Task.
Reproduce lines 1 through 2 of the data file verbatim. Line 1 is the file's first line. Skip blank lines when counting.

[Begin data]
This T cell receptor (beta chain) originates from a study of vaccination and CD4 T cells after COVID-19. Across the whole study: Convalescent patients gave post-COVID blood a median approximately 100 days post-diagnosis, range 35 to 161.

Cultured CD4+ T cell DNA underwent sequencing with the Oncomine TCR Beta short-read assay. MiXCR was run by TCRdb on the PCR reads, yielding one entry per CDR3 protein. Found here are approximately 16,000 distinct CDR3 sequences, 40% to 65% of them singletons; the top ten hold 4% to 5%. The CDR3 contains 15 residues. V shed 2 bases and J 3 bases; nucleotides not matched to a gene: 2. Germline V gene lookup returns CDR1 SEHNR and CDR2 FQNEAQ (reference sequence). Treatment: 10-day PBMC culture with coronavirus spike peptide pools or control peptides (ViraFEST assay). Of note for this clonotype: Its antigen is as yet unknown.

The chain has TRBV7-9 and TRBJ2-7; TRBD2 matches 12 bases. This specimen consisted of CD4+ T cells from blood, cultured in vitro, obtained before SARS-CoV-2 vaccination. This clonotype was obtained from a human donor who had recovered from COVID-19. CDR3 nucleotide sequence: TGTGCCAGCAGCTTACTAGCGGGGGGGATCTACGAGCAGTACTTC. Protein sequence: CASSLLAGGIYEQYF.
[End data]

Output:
This T cell receptor (beta chain) originates from a study of vaccination and CD4 T cells after COVID-19. Across the whole study: Convalescent patients gave post-COVID blood a median approximately 100 days post-diagnosis, range 35 to 161.

Cultured CD4+ T cell DNA underwent sequencing with the Oncomine TCR Beta short-read assay. MiXCR was run by TCRdb on the PCR reads, yielding one entry per CDR3 protein. Found here are approximately 16,000 distinct CDR3 sequences, 40% to 65% of them singletons; the top ten hold 4% to 5%. The CDR3 contains 15 residues. V shed 2 bases and J 3 bases; nucleotides not matched to a gene: 2. Germline V gene lookup returns CDR1 SEHNR and CDR2 FQNEAQ (reference sequence). Treatment: 10-day PBMC culture with coronavirus spike peptide pools or control peptides (ViraFEST assay). Of note for this clonotype: Its antigen is as yet unknown.